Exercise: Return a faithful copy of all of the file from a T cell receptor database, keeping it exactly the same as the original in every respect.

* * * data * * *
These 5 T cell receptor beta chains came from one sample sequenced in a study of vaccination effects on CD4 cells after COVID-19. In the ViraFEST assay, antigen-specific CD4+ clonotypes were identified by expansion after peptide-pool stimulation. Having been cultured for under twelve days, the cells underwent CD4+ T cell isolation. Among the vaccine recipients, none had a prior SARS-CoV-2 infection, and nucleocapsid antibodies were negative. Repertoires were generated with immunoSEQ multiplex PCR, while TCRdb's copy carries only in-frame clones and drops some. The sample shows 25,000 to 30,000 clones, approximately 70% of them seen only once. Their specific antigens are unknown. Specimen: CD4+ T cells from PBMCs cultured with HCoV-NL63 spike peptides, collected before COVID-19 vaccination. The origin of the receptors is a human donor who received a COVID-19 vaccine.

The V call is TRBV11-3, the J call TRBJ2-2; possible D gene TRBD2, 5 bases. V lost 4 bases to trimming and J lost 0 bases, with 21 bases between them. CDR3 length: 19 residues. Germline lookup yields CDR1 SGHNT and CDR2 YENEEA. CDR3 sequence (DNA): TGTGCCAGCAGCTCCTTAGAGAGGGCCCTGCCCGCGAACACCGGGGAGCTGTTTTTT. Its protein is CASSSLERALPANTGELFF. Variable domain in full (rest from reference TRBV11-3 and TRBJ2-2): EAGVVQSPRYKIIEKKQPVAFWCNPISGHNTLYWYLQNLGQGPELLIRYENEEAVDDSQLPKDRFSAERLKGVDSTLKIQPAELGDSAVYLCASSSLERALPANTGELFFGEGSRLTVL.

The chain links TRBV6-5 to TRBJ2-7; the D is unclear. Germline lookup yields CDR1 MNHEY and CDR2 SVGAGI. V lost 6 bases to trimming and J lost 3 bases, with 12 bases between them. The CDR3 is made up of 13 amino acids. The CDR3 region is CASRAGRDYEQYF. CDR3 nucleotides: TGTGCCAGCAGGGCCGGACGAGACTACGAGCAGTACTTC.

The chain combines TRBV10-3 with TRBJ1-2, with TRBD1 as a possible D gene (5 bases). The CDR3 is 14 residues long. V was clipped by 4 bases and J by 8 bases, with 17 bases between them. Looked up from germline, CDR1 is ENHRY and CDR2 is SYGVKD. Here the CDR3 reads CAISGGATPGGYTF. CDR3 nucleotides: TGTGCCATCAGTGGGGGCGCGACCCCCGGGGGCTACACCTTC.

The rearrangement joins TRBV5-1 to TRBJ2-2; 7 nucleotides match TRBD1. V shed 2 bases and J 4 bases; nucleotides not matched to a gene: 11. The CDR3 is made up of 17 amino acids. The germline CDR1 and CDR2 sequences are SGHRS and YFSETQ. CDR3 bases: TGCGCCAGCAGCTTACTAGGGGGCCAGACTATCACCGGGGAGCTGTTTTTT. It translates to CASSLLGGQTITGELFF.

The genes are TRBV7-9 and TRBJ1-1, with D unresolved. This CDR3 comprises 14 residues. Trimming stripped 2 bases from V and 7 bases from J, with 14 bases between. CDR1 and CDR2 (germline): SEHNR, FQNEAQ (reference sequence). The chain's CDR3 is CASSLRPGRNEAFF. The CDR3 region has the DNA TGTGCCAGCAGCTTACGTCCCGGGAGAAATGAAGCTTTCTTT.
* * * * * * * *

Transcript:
These 5 T cell receptor beta chains came from one sample sequenced in a study of vaccination effects on CD4 cells after COVID-19. In the ViraFEST assay, antigen-specific CD4+ clonotypes were identified by expansion after peptide-pool stimulation. Having been cultured for under twelve days, the cells underwent CD4+ T cell isolation. Among the vaccine recipients, none had a prior SARS-CoV-2 infection, and nucleocapsid antibodies were negative. Repertoires were generated with immunoSEQ multiplex PCR, while TCRdb's copy carries only in-frame clones and drops some. The sample shows 25,000 to 30,000 clones, approximately 70% of them seen only once. Their specific antigens are unknown. Specimen: CD4+ T cells from PBMCs cultured with HCoV-NL63 spike peptides, collected before COVID-19 vaccination. The origin of the receptors is a human donor who received a COVID-19 vaccine.

The V call is TRBV11-3, the J call TRBJ2-2; possible D gene TRBD2, 5 bases. V lost 4 bases to trimming and J lost 0 bases, with 21 bases between them. CDR3 length: 19 residues. Germline lookup yields CDR1 SGHNT and CDR2 YENEEA. CDR3 sequence (DNA): TGTGCCAGCAGCTCCTTAGAGAGGGCCCTGCCCGCGAACACCGGGGAGCTGTTTTTT. Its protein is CASSSLERALPANTGELFF. Variable domain in full (rest from reference TRBV11-3 and TRBJ2-2): EAGVVQSPRYKIIEKKQPVAFWCNPISGHNTLYWYLQNLGQGPELLIRYENEEAVDDSQLPKDRFSAERLKGVDSTLKIQPAELGDSAVYLCASSSLERALPANTGELFFGEGSRLTVL.

The chain links TRBV6-5 to TRBJ2-7; the D is unclear. Germline lookup yields CDR1 MNHEY and CDR2 SVGAGI. V lost 6 bases to trimming and J lost 3 bases, with 12 bases between them. The CDR3 is made up of 13 amino acids. The CDR3 region is CASRAGRDYEQYF. CDR3 nucleotides: TGTGCCAGCAGGGCCGGACGAGACTACGAGCAGTACTTC.

The chain combines TRBV10-3 with TRBJ1-2, with TRBD1 as a possible D gene (5 bases). The CDR3 is 14 residues long. V was clipped by 4 bases and J by 8 bases, with 17 bases between them. Looked up from germline, CDR1 is ENHRY and CDR2 is SYGVKD. Here the CDR3 reads CAISGGATPGGYTF. CDR3 nucleotides: TGTGCCATCAGTGGGGGCGCGACCCCCGGGGGCTACACCTTC.

The rearrangement joins TRBV5-1 to TRBJ2-2; 7 nucleotides match TRBD1. V shed 2 bases and J 4 bases; nucleotides not matched to a gene: 11. The CDR3 is made up of 17 amino acids. The germline CDR1 and CDR2 sequences are SGHRS and YFSETQ. CDR3 bases: TGCGCCAGCAGCTTACTAGGGGGCCAGACTATCACCGGGGAGCTGTTTTTT. It translates to CASSLLGGQTITGELFF.

The genes are TRBV7-9 and TRBJ1-1, with D unresolved. This CDR3 comprises 14 residues. Trimming stripped 2 bases from V and 7 bases from J, with 14 bases between. CDR1 and CDR2 (germline): SEHNR, FQNEAQ (reference sequence). The chain's CDR3 is CASSLRPGRNEAFF. The CDR3 region has the DNA TGTGCCAGCAGCTTACGTCCCGGGAGAAATGAAGCTTTCTTT.